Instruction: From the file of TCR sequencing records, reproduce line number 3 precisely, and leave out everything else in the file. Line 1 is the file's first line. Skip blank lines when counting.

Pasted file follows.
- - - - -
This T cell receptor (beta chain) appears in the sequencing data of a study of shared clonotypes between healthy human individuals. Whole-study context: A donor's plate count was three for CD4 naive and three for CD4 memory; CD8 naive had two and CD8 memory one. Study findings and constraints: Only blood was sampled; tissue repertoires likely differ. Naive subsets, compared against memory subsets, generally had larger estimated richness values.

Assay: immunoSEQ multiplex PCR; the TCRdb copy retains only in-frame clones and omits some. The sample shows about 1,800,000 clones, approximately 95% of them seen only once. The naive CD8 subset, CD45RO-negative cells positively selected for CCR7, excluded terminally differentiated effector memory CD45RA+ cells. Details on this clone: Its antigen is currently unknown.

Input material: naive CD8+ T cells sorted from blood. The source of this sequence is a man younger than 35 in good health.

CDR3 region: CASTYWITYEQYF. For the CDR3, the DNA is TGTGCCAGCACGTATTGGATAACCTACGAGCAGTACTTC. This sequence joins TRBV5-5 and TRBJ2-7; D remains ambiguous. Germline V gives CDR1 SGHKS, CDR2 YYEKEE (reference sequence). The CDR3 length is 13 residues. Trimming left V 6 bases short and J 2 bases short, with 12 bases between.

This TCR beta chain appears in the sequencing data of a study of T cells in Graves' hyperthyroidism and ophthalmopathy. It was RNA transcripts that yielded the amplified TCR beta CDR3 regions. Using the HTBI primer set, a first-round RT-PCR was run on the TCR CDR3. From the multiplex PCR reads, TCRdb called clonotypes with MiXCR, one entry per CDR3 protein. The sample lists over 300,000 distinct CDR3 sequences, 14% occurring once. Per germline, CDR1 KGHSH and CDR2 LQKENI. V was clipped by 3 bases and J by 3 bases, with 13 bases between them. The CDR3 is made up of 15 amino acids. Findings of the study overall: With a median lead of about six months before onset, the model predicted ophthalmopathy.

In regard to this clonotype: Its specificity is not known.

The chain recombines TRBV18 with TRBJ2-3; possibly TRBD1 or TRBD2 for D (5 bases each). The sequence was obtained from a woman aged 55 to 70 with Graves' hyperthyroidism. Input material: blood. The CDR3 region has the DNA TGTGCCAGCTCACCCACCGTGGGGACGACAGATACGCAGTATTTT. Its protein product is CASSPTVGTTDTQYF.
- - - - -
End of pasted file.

Input material: naive CD8+ T cells sorted from blood. The source of this sequence is a man younger than 35 in good health.